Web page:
You pay into Social Security your whole working life. After you retire, would you prefer Social Security pay you back:

A. $286,272

B. $364,548 or

C. $436,956?

This might sound like a no-brainer, but more than 90 percent of men choose A or B, according to Frank Thomas, a Richard Stockton College professor and a certified public accountant in Port Republic.

The big differences in benefits collected result from following different Social Security retirement strategies - or not having a strategy at all.

Thomas discussed such strategies in a January article in the Journal of Accountancy titled "CPA personal financial advisers should run the numbers on Social Security, and for their married clients, that goes double."

The numbers above - from the chart accompanying this story - are estimates of what a 58-year-old earning $50,000 per year will collect from Social Security, assuming he or she lives to the average life expectancy for someone at age 65.

The amounts differ so much because Social Security increases the benefit paid for each month up until age 70 that a recipient delays collecting.

The first number - $236,000 - is how much those retiring early and starting their benefit at age 62 will receive through age 83. (While someone born in 2005 can expect to live to 78, someone already 65 will live on average to 83.)

Those who start collecting Social Security at their full retirement age of 66 will receive a monthly benefit

57 percent larger, giving them $78,000 extra during that typical lifespan, even though they began collecting four years later.

And if he or she waits until age 70 to start collecting, the monthly benefit will be 36 percent bigger than at 66 and 147 percent greater than at 62.

The key, of course, is to have other money to live on until 70 - savings or other retirement benefits, or earnings from continuing work or a spouse's work.

"If you don't have other assets, you don't have options," Thomas said. "But if you do have money in a 401(k), you should look at it."

If someone has a spouse - especially a younger or female spouse (women typically live two to three years longer than men) - the financial advantage of delaying benefits gets even larger.

For as long as they live, surviving spouses collect the full Social Security benefit of their predeceasing spouses, typically adding about five more years of getting the much higher amount.

Delaying the start of benefits worked well for Dr. Howard and Shirley Barsky, of Atlantic City. They highly recommend the strategy.

Dr. Barsky, now 85, said he kept working until he was 70. Shirley Barsky, who is five years younger than her husband, began collecting when she was 65.

"You get the maximum benefit that way," he said.

"A lot of people take Social Security at 62. They don't realize how much it is probably costing them," Shirley said. "It's true that some of them might die young, but some of them will live a lot longer."

Thomas said that even for those who are well off, with savings and private pensions, maximizing the Social Security benefit can make a big difference in their later years.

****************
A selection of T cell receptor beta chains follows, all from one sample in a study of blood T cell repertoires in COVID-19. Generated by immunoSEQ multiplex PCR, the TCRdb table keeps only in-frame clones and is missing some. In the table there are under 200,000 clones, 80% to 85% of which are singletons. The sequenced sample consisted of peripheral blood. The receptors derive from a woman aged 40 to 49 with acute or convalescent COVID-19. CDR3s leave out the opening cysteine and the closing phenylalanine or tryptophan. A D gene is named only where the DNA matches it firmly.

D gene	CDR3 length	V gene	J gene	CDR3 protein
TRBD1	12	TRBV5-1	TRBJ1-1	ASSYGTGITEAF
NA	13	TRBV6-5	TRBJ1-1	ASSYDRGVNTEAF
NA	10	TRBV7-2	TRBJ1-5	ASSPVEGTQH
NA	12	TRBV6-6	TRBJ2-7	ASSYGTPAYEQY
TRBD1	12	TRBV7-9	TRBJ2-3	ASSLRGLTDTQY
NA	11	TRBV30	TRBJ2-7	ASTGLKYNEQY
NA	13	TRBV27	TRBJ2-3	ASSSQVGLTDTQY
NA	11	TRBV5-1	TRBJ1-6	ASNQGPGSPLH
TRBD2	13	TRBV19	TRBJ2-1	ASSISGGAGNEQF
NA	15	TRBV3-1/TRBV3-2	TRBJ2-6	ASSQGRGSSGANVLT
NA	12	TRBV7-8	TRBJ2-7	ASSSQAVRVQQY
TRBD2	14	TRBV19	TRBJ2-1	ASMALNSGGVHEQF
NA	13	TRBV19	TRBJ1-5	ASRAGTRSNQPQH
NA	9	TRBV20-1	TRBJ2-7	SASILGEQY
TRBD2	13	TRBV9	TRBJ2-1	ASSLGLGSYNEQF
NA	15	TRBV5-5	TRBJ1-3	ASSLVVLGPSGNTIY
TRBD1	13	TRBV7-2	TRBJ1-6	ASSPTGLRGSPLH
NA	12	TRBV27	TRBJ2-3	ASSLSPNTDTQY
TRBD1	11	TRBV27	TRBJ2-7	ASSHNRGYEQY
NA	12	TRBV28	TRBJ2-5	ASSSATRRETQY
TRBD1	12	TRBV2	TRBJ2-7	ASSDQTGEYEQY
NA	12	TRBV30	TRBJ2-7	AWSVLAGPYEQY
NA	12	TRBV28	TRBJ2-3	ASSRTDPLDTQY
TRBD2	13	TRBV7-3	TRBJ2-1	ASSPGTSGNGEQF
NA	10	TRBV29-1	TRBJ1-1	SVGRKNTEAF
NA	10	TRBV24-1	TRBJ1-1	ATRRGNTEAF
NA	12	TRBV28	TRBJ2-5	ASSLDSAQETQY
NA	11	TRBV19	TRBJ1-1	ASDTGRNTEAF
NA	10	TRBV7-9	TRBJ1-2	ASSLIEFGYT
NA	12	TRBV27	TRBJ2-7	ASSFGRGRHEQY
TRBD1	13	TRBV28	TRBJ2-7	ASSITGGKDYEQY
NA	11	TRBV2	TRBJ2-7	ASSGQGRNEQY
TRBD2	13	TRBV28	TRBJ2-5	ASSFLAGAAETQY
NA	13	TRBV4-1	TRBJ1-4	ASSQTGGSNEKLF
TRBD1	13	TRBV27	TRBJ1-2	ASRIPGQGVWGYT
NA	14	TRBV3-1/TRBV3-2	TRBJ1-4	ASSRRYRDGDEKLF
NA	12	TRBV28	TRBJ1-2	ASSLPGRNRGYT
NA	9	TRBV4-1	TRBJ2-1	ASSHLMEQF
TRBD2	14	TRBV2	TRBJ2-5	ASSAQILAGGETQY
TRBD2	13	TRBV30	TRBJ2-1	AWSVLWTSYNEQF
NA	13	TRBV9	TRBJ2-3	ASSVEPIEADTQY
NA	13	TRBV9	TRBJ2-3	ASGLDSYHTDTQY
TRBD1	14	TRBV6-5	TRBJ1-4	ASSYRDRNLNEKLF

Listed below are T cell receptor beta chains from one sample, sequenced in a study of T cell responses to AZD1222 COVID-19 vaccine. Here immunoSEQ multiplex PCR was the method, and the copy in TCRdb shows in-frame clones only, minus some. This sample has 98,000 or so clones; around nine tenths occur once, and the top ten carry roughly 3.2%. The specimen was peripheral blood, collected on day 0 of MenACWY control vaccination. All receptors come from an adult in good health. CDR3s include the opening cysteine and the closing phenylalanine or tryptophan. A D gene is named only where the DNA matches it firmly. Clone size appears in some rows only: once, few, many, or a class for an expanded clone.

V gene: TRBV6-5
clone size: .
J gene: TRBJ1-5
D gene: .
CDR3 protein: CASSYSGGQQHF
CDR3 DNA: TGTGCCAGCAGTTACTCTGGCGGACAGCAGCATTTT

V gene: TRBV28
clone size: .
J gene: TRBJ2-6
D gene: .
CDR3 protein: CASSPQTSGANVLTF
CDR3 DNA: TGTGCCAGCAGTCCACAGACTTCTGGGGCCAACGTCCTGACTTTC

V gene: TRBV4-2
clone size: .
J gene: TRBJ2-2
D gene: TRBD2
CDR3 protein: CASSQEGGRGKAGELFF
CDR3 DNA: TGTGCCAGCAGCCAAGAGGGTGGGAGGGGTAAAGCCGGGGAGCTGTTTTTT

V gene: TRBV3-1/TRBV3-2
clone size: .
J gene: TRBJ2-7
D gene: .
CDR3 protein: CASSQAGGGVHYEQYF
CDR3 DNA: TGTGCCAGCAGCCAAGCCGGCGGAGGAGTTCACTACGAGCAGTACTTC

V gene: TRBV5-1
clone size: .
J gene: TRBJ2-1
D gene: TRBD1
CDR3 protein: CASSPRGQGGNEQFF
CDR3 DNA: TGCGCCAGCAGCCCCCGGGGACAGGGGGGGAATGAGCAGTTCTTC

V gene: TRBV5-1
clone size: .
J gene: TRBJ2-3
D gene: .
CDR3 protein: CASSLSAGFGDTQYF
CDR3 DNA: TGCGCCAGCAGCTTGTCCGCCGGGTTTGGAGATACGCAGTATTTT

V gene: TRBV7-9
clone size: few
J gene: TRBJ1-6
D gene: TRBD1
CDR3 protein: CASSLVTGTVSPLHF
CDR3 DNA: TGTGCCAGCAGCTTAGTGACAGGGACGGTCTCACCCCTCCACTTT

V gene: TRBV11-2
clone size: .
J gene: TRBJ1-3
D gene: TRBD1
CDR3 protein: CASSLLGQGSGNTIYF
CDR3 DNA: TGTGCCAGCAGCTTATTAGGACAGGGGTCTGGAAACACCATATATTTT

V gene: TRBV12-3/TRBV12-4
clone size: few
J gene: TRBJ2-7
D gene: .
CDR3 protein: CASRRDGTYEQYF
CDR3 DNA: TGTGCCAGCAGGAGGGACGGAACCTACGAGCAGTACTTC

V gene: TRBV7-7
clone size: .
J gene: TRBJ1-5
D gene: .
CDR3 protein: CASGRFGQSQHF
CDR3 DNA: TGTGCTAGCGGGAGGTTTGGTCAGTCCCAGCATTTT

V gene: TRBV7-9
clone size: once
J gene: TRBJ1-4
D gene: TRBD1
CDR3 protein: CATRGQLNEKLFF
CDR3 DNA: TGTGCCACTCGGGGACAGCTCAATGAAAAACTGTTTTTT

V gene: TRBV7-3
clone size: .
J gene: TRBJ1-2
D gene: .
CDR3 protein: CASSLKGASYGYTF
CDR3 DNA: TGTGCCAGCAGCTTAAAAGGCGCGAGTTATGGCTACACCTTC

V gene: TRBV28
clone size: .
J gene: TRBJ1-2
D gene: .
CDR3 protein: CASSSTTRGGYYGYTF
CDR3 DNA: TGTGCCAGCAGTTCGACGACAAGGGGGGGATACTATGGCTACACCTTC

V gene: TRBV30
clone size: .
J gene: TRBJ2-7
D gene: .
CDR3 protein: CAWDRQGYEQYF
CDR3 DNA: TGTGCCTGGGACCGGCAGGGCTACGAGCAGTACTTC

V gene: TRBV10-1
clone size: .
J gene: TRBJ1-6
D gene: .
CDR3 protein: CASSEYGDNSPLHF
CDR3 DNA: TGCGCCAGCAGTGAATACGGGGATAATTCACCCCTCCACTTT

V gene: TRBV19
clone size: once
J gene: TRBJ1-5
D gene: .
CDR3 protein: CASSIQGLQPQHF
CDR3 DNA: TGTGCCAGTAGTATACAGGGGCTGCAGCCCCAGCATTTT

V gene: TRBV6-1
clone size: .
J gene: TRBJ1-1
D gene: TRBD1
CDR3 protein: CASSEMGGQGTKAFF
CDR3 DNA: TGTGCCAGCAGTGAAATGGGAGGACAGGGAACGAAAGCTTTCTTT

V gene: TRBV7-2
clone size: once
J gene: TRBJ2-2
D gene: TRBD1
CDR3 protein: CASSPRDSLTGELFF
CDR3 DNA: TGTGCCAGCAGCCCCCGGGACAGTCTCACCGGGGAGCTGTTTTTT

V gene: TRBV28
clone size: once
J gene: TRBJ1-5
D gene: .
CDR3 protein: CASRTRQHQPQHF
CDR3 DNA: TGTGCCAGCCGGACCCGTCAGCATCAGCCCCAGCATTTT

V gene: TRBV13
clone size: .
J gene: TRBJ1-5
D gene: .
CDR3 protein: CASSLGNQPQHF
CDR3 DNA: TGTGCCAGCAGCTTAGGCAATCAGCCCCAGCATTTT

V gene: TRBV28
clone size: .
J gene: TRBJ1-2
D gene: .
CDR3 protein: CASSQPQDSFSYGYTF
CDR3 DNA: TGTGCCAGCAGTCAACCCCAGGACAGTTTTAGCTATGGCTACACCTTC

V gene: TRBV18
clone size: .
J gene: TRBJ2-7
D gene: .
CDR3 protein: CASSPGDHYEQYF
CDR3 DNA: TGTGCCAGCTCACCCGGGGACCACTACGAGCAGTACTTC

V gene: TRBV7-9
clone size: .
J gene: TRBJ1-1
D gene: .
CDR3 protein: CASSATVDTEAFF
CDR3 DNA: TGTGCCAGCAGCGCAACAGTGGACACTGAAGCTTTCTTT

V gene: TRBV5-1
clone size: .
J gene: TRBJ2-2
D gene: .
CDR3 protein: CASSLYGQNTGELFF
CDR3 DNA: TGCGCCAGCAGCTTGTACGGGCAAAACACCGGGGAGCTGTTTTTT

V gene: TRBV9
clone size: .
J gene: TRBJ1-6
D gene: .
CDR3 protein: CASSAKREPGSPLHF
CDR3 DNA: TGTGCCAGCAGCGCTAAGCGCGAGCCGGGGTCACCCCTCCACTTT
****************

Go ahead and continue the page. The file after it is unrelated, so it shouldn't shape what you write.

"Even for the wealthiest 40 percent of retirees, Social Security still makes up about a third of their retirement income, according to Vanguard," he said.

Another benefit, he said, was that the increasing delayed benefit is protected from inflation - adjusted annually to take account for changes in the cost of living.

And Social Security benefits are taxed less than other retirement income sources.

"You'd prefer to collect Social Security over taking money out of a 401(k) ... 100 percent of that is taxed, but at most, 85 percent of Social Security is taxable," Thomas said.

The SSA Do-Over

Thomas is taking a sabbatical to research other, less conventional Social Security strategies, in particular the SSA Do-Over.

Since 1964, beneficiaries have been allowed to pay back all of the Social Security payments they've received and switch to a delayed, higher benefit level.

"The Social Security Administration felt it was unfair to make the decision (when to begin collecting benefits) irreversible," he said.

Amazingly, the benefits are paid back without interest, and any taxes on them are recovered.

Thomas said he ran into someone at the gym who had done a Do-Over.

"He took early retirement because he felt his health was poor, but then had the time to devote himself to physical fitness," he said. "He has a lot of money in money market accounts, so he can take advantage of the Do-Over strategy."

Others simply play the Do-Over as a way to get free money for investment - investing all of the benefit payments, and then as late as age 70, paying back the principal and keeping the interest or capital gains from several years.

A Boston College working paper in March on the Do-Over strategy estimated it could wind up costing the Social Security Administration $5.5 billion to $11 billion annually, Thomas said.

Of course, this and other strategies depend on living to an age at least somewhat near typical longevity.

"The risk is if you pay back that Social Security money, you're going to have egg on your face if you die soon thereafter," Thomas said.

"It's also very speculative to tell somebody who is 60 to start collecting at 62, bankroll the money and start over at age 70," he said. "Who knows if this will be available in 10 years."

Thomas hopes to develop techniques that financial professionals can use to determine if a Do-Over is a good investment for an individual.

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